St. Valentine’s Day, 1944. Lilly Rubin, a Jewish woman living in Budapest, sends a picture of her four-year old daughter to her sister Magda, who is hiding somewhere in France. A month later, the German army will invade Hungary and Adolf Eichmann will set up his headquarters in the capital; the roundup and deportation of provincial Jews will be accomplished with amazing efficiency, eliminating all of Lilly’s extended family. But she doesn’t know that now. Does she know about the Warsaw ghetto, about Treblinka, about the deportations from France? Does the name Auschwitz mean anything to her? I dream about this as I finger the photograph, then flip it to read the inscription on the back, written in her spidery handwriting: “To my sweet good Magduska, with much love and many kisses from little Zsuzsika.” My aunt Magda, Mother’s younger sister, had emigrated with her husband and daughter to France in the 1930s. Evidently, this picture was enclosed in a letter: to Magduska from Zsuzsika, the diminutives showing intimacy and familiarity, though in fact she had never seen me. Beneath the message, the date: Budapest, 14-2-1944.
I have fished the photo out of a drawer where it lay along with others, helter-skelter, still in the original plastic bags and manila envelopes where Mother had kept them. Some of the black-and-white photos are torn, stained, of people whose names I no longer know, if I ever did. Some were clearly torn from an album, with bits of black paper stuck to the back. She had carried them around since August 1949, when we escaped from Hungary. I can imagine her on that summer day: she has to pack a suitcase, not too big, not too heavy—we are about to set out on foot across the border. What do you take with you on such an occasion? A few pieces of jewelry (there was not much anyway), warm clothing (it’s August, but one never knows), and of course photos. But the album is too heavy, the pictures will have to go solo. “Just a few, when she was a baby, then a bit older, then from last year when we had the photographer come to the house—she wore the new dress I had had made for her.” She hurriedly tears out the photos and stuffs them into the suitcase.
They’re mixed in with colored snapshots I had sent her over the years: me with my two boys, me and my husband before our divorce, and earlier, before our marriage. Among the black-and-white photos is one of me at my college graduation, standing next to my mother, smiling, looking lost. Like a fatherless child? My father had died of a heart attack the previous summer, just before the start of senior year. But looking lost, feeling lost, had been familiar to me since childhood.
I had seen most of the old pictures while Mother was still alive, on the rare occasions when she consented to talk about our life in Budapest, the life we had left when I was ten years old. Usually, she avoided the subject: “That’s behind us, forget about that,” she would say firmly—but she said it in Hungarian, a fact that undercut the meaning of her words. The past is another country, historians have said. Can you forget a country whose language you still speak? My mother and I always spoke Hungarian when we were together.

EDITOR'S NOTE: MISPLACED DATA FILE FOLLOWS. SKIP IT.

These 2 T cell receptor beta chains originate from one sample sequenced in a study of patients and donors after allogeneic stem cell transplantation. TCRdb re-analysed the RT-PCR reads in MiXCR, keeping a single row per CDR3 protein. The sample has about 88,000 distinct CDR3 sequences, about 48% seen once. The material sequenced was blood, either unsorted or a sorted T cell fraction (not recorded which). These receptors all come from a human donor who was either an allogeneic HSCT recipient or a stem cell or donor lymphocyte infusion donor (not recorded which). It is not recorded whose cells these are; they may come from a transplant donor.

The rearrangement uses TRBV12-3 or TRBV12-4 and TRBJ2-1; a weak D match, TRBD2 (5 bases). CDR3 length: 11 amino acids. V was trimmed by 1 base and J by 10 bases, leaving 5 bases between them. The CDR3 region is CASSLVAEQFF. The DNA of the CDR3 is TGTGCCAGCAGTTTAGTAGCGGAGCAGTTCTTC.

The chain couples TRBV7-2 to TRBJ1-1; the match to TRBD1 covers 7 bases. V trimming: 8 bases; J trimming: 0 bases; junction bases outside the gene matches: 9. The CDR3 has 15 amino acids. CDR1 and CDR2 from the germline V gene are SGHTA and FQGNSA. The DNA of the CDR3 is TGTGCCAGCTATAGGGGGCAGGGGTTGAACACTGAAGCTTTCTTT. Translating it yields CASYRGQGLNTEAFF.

I visited her in Miami Beach once or twice a year, and she would bring out the photos if I begged her, naming the people who were unfamiliar to me: provincial uncles and their families who had perished in the Holocaust; two of her cousins who survived, beautiful young women who had given her photos inscribed in the back with Love to Lilly. We would also look at pictures of me as a baby, a toddler, a schoolgirl. (“That was when I was a boy,” I would joke at the photo of me at six months, lying on my stomach, almost completely bald.) “How cute you were, see, so blond!” she would say, fingering a picture of me at age two. Or: “I always liked that blue dress on you—we had it made in 1948, the year Granny left.” And then, at last, she would start reminiscing: “Do you remember our Sunday hikes in Buda, our trips to the bookstore on Andrássy Avenue? You loved those books about Zsuzsika, the little girl who had your name—when you finished one, we’d go and buy the next one in the series. And the ice skating rink in City Park, where I would watch you skate.” Yes, I remembered. I always shivered from the cold at the skating rink and didn’t enjoy it, but she wanted me to learn how to skate and take ballet lessons and play the piano, all the things she had missed out on in her childhood. I was her only child (my sister was born much later), while she had grown up with three brothers and a sister in a family that had become fatherless when she was still a teenager. She had had no time for luxuries, and she wanted me to have them.
The photo she sent to her sister in 1944 was posed in a photographer’s studio. Mother had made a special appointment with the fancy photographer, and the session probably lasted for several hours. In the end, she chose two pictures. In this one, my hair is loose around my shoulders, with a big silk bow on top; I wear a pretty cotton dress and a gold chain around my neck; a straw shopping basket hangs from my left arm, while the right hand holds the leash of a toy poodle on wheels. I am a young lady going out to do her daily shopping with her dog. Facing the camera, I smile and my eyes sparkle. Imprinted on the bottom right-hand corner is the name of the studio: Mosoly Albuma, Album of Smiles, with its address and phone number. At least some people were still smiling in Budapest in February 1944.